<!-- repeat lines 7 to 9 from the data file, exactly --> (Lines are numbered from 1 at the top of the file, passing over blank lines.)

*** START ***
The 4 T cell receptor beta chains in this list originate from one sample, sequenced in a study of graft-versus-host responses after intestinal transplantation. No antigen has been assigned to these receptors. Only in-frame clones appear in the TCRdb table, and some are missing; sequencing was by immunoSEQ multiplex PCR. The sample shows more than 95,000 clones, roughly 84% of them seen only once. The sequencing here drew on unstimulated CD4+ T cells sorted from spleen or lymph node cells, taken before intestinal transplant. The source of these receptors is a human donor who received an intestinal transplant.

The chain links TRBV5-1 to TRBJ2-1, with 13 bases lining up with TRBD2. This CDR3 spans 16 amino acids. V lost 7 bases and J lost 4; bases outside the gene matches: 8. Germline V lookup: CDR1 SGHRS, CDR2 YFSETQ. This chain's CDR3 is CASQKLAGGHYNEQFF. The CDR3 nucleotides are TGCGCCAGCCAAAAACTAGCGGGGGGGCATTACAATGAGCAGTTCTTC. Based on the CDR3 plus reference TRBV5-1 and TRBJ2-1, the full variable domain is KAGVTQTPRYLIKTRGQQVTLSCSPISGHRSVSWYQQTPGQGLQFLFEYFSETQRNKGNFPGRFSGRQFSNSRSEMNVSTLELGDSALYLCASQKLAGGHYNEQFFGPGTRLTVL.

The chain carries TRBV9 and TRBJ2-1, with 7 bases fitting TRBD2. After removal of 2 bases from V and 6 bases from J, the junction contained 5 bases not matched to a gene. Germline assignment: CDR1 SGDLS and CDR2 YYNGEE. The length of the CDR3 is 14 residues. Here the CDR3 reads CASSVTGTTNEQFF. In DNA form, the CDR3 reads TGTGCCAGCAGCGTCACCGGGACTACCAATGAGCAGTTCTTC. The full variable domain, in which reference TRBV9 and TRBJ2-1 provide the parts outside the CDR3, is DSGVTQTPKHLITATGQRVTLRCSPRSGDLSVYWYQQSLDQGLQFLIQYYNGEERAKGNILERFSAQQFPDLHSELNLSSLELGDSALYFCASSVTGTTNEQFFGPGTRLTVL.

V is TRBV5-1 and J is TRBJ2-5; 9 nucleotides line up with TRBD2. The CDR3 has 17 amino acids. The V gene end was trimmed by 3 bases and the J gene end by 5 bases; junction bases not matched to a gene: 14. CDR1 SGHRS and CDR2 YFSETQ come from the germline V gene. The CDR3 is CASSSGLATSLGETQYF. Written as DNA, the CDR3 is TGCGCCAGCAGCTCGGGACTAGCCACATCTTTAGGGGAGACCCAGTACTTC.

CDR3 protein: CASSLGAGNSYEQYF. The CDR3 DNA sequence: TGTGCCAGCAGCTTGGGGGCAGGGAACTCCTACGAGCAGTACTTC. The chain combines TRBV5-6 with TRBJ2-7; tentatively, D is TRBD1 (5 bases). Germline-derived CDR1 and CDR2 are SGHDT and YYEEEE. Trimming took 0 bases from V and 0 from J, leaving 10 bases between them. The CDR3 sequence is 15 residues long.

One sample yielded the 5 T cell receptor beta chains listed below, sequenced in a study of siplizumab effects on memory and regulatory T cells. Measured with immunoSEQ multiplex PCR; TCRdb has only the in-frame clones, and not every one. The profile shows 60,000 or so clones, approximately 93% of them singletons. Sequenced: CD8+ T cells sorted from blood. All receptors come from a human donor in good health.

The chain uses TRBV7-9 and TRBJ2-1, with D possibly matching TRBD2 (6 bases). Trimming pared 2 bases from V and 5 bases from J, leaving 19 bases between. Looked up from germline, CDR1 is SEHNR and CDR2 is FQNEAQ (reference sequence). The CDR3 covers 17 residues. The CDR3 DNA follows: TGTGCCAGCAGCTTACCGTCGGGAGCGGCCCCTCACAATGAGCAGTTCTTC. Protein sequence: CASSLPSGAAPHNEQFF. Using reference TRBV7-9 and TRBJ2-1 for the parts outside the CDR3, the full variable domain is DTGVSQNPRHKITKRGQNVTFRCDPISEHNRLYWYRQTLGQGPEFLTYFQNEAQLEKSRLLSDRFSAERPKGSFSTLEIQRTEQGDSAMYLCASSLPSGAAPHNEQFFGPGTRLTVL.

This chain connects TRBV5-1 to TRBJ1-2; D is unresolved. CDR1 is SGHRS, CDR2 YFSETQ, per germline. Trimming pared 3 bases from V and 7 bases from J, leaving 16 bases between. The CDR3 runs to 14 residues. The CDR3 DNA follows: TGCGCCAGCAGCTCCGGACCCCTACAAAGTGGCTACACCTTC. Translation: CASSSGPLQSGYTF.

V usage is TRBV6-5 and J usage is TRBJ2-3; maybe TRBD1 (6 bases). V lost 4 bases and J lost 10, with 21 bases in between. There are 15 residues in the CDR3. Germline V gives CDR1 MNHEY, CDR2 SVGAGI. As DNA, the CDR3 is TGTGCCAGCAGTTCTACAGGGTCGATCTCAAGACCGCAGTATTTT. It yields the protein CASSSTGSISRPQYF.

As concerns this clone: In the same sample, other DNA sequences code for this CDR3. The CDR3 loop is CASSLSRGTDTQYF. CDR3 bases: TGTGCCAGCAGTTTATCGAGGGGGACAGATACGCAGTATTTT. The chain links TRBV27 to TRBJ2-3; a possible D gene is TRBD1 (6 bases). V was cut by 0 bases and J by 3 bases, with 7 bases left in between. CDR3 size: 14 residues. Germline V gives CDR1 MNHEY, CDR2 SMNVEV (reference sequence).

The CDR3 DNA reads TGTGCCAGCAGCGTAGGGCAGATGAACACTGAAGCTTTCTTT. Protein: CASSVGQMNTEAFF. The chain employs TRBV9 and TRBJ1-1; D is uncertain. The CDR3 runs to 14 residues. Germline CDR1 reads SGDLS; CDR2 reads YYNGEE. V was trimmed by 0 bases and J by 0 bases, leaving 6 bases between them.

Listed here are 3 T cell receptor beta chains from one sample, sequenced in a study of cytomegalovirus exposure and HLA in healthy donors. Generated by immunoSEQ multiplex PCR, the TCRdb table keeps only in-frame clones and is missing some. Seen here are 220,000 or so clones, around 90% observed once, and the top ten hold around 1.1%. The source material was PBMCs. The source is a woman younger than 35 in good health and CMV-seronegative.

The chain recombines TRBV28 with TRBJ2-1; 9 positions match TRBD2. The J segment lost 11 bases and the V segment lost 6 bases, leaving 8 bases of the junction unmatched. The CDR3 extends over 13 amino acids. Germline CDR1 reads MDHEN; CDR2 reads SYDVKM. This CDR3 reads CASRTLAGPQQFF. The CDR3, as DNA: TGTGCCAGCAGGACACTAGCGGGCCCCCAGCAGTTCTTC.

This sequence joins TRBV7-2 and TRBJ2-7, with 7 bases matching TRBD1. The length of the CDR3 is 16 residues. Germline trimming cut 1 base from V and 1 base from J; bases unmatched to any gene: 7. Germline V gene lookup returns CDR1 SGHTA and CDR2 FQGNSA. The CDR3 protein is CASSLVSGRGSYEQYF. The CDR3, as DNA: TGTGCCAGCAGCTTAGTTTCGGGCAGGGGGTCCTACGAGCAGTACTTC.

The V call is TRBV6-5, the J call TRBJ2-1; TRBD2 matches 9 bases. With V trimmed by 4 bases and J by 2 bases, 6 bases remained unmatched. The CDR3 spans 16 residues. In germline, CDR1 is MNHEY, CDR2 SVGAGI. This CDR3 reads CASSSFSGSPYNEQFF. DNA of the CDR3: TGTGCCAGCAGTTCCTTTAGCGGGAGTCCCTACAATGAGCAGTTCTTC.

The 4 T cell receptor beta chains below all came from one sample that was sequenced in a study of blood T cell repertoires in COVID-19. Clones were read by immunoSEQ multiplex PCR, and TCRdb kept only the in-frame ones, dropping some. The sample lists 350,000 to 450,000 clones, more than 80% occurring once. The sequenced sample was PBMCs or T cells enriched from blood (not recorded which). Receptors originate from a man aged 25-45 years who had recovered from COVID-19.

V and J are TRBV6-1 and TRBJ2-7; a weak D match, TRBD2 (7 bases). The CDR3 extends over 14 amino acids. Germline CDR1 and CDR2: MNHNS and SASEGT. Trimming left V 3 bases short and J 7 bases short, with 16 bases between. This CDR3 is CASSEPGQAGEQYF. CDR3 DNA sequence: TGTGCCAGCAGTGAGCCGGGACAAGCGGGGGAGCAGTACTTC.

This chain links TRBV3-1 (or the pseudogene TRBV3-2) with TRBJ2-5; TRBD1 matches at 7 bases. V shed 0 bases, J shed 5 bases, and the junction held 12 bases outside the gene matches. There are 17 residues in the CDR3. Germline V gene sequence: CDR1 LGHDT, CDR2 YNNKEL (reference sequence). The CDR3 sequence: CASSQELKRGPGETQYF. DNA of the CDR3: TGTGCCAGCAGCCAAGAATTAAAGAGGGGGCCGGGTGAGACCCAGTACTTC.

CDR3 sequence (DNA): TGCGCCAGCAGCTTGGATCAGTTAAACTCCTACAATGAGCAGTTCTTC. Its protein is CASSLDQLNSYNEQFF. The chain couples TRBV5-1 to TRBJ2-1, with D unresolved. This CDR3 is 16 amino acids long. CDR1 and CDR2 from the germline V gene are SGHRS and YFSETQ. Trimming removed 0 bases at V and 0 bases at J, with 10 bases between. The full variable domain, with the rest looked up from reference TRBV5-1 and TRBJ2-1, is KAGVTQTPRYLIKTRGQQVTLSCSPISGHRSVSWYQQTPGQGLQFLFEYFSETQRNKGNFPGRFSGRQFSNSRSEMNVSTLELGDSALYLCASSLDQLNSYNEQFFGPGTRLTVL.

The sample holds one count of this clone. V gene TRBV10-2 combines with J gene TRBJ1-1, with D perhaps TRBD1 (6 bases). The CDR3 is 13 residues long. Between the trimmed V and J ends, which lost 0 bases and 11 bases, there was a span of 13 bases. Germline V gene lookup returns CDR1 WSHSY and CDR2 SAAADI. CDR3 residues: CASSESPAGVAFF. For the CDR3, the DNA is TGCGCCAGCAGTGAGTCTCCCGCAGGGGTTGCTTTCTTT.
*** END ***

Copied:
The chain uses TRBV7-9 and TRBJ2-1, with D possibly matching TRBD2 (6 bases). Trimming pared 2 bases from V and 5 bases from J, leaving 19 bases between. Looked up from germline, CDR1 is SEHNR and CDR2 is FQNEAQ (reference sequence). The CDR3 covers 17 residues. The CDR3 DNA follows: TGTGCCAGCAGCTTACCGTCGGGAGCGGCCCCTCACAATGAGCAGTTCTTC. Protein sequence: CASSLPSGAAPHNEQFF. Using reference TRBV7-9 and TRBJ2-1 for the parts outside the CDR3, the full variable domain is DTGVSQNPRHKITKRGQNVTFRCDPISEHNRLYWYRQTLGQGPEFLTYFQNEAQLEKSRLLSDRFSAERPKGSFSTLEIQRTEQGDSAMYLCASSLPSGAAPHNEQFFGPGTRLTVL.

This chain connects TRBV5-1 to TRBJ1-2; D is unresolved. CDR1 is SGHRS, CDR2 YFSETQ, per germline. Trimming pared 3 bases from V and 7 bases from J, leaving 16 bases between. The CDR3 runs to 14 residues. The CDR3 DNA follows: TGCGCCAGCAGCTCCGGACCCCTACAAAGTGGCTACACCTTC. Translation: CASSSGPLQSGYTF.

V usage is TRBV6-5 and J usage is TRBJ2-3; maybe TRBD1 (6 bases). V lost 4 bases and J lost 10, with 21 bases in between. There are 15 residues in the CDR3. Germline V gives CDR1 MNHEY, CDR2 SVGAGI. As DNA, the CDR3 is TGTGCCAGCAGTTCTACAGGGTCGATCTCAAGACCGCAGTATTTT. It yields the protein CASSSTGSISRPQYF.